Journal of Pathology Informatics Journal of Pathology Informatics
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RESEARCH ARTICLE
Year : 2020  |  Volume : 11  |  Issue : 1  |  Page : 36

Reproducible color gamut of hematoxylin and eosin stained images in standard color spaces


Division of Imaging, Diagnostics, and Software Reliability, Office of Science and Engineering Laboratories, Center for Devices and Radiological Health, U.S. Food and Drug Administration, Silver Spring, Maryland, USA

Correspondence Address:
Dr. Wei- Chung Cheng
10903 New Hampshire Ave, Silver Spring, MD 20993-0002
USA
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Source of Support: None, Conflict of Interest: None


DOI: 10.4103/jpi.jpi_59_19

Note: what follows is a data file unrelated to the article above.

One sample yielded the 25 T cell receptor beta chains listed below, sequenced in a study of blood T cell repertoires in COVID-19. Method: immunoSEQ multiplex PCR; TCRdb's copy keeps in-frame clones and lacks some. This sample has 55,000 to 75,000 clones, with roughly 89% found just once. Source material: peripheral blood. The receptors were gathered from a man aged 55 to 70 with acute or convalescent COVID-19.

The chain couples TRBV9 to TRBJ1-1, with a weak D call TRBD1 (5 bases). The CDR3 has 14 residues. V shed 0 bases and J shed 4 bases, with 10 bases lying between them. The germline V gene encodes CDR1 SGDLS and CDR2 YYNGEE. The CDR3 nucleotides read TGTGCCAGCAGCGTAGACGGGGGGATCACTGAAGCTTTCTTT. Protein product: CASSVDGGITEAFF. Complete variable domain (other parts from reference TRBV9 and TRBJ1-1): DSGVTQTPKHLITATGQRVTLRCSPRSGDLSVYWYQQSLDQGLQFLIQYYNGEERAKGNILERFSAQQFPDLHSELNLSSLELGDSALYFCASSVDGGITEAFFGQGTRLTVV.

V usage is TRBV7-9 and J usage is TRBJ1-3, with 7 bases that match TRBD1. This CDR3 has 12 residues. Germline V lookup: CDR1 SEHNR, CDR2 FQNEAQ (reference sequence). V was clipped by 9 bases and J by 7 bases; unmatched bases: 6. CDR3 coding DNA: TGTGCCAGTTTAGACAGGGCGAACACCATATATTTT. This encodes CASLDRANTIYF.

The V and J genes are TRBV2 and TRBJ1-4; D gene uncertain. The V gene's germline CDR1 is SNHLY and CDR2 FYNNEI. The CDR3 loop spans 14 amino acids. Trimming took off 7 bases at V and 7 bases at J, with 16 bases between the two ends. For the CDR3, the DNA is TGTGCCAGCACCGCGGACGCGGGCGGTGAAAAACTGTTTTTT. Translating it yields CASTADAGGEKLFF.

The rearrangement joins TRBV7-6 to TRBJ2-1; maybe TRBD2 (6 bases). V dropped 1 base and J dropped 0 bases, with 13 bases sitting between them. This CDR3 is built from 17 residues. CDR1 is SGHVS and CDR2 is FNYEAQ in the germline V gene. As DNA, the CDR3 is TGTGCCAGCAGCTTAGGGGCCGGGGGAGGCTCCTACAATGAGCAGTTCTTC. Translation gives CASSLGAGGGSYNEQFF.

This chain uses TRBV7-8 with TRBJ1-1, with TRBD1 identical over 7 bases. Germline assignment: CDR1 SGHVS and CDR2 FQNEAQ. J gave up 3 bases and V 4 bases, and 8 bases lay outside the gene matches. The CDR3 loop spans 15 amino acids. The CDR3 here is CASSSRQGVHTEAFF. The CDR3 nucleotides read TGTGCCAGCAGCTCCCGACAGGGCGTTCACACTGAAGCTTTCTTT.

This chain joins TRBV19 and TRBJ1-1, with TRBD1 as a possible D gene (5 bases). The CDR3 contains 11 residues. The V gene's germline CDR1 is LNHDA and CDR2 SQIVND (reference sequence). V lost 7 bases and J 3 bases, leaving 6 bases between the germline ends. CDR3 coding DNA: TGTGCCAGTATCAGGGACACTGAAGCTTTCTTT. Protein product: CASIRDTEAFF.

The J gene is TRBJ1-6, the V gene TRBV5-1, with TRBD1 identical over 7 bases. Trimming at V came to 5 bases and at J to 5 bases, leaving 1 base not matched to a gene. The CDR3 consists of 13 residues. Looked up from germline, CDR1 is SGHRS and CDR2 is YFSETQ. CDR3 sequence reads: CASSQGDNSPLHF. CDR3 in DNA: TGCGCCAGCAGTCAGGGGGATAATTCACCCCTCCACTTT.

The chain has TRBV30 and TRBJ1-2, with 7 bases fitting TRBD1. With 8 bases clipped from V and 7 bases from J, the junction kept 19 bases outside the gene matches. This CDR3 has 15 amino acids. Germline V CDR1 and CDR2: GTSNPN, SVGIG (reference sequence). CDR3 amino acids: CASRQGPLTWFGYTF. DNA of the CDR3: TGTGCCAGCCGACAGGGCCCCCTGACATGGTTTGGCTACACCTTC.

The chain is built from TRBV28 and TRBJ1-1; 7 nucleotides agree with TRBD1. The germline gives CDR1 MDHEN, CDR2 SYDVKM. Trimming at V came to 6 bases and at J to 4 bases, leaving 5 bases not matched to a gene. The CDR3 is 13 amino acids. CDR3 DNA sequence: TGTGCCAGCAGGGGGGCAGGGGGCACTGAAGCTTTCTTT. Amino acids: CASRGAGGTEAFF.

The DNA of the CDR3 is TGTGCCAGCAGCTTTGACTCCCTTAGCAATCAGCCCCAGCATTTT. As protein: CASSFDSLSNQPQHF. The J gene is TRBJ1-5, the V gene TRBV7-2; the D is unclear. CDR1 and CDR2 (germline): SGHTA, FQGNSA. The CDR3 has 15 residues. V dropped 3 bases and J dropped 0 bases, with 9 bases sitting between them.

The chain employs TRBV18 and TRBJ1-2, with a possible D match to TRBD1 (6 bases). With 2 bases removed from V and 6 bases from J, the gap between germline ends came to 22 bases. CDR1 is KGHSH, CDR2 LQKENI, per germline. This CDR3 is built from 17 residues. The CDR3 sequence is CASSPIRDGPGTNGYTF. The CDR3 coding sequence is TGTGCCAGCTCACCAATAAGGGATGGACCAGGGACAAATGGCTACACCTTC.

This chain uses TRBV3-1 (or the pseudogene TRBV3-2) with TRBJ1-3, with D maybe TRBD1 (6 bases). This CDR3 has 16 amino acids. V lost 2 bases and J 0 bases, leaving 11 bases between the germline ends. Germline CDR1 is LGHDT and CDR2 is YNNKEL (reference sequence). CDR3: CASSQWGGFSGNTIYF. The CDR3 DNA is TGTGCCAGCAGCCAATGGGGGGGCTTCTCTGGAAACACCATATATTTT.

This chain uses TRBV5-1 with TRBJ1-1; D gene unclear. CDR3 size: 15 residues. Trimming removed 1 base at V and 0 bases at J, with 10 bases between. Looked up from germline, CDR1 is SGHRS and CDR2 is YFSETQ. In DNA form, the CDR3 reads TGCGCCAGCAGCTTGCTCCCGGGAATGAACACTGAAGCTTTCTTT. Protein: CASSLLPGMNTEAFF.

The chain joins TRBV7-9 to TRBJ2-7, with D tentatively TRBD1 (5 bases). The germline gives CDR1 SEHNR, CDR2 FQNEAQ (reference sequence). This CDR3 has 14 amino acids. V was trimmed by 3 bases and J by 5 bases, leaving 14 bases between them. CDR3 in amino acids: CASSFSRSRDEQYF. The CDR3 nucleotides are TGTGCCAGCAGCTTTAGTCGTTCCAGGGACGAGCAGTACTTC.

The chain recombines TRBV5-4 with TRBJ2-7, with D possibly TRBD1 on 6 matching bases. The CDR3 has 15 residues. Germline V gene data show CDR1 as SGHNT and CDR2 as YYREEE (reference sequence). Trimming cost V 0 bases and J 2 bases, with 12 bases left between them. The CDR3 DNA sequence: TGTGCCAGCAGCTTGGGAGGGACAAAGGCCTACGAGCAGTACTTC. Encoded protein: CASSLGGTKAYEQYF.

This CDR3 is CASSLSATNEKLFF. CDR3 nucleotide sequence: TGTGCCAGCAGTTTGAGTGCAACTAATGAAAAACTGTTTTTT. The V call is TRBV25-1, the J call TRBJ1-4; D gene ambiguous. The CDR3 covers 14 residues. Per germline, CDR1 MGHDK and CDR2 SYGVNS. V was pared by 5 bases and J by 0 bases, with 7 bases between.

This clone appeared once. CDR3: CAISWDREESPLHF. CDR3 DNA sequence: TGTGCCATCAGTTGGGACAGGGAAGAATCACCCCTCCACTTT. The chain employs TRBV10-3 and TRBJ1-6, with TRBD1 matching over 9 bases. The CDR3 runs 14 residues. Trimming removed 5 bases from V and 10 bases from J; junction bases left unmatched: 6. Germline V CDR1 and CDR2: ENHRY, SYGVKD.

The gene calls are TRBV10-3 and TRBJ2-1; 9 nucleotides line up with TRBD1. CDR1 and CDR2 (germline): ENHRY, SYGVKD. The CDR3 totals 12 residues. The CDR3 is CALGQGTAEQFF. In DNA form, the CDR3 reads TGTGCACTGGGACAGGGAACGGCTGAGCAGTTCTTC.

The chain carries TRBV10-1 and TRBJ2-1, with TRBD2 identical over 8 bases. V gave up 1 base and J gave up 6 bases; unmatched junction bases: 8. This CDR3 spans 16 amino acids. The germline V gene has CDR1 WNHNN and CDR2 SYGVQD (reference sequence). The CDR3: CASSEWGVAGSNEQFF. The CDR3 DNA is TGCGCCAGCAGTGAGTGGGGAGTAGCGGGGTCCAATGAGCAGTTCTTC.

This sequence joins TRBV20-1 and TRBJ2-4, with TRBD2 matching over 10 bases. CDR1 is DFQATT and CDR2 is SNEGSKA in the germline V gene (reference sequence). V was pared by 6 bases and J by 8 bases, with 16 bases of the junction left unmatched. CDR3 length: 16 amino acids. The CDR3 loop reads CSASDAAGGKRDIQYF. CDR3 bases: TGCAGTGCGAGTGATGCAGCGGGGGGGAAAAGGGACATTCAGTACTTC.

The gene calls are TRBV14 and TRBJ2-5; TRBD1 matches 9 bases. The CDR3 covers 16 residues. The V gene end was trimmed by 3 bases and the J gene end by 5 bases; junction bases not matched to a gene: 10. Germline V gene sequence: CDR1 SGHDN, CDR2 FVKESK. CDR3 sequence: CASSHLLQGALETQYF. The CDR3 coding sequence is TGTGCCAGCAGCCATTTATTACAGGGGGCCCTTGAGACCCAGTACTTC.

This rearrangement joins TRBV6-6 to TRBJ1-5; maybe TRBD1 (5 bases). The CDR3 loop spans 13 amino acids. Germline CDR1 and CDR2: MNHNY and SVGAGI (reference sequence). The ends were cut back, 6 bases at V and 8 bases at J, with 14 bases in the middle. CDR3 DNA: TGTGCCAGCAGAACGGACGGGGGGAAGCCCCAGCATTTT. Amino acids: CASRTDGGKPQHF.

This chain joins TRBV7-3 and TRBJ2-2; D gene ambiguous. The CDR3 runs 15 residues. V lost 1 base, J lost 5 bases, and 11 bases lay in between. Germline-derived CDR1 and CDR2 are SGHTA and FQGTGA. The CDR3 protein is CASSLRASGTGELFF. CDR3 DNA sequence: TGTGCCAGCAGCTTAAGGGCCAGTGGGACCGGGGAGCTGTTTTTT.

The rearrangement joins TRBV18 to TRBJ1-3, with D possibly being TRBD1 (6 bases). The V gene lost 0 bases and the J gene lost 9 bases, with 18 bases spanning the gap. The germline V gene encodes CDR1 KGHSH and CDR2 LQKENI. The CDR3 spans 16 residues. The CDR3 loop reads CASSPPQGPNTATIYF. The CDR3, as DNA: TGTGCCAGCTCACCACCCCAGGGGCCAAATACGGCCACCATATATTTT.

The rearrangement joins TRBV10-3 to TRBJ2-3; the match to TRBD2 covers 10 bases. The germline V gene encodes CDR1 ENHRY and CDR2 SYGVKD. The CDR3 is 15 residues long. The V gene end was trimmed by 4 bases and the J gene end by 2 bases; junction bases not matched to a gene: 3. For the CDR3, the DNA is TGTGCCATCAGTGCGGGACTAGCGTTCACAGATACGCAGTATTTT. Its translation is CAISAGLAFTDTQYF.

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A whole-slide imaging (WSI) system is a digital color imaging system used in digital pathology with the potential to substitute the conventional light microscope. A WSI system digitalizes a glass slide by converting the optical image to digital data with a scanner and then converting the digital data back to the optical image with a display. During the digital-to-optical or optical-to-digital conversion, a color space is required to define the mapping between the digital domain and the optical domain so that the numerical data of each color pixel can be interpreted meaningfully. Unfortunately, many current WSI products do not specify the designated color space clearly, which leaves the user using the universally default color space, sRGB. sRGB is a legacy color space that has a limited color gamut, which is known to be unable to reproduce all color shades present in histology slides. In this work, experiments were conducted to quantitatively investigate the limitation of the sRGB color space used in WSI systems. Eight hematoxylin and eosin (H and E)-stained tissue samples, including human bladder, brain, breast, colon, kidney, liver, lung, and uterus, were measured with a multispectral imaging system to obtain the true colors at the pixel level. The measured color truth of each pixel was converted into the standard CIELAB color space to test whether it was within the color gamut of the sRGB color space. Experiment results show that all the eight images have a portion of pixels outside the sRGB color gamut. In the worst-case scenario, the bladder sample, about 35% of the image exceeded the sRGB color gamut. The results suggest that the sRGB color space is inadequate for WSI scanners to encode H and E-stained whole-slide images, and an sRGB display may have insufficient color gamut for displaying H and E-stained histology images.


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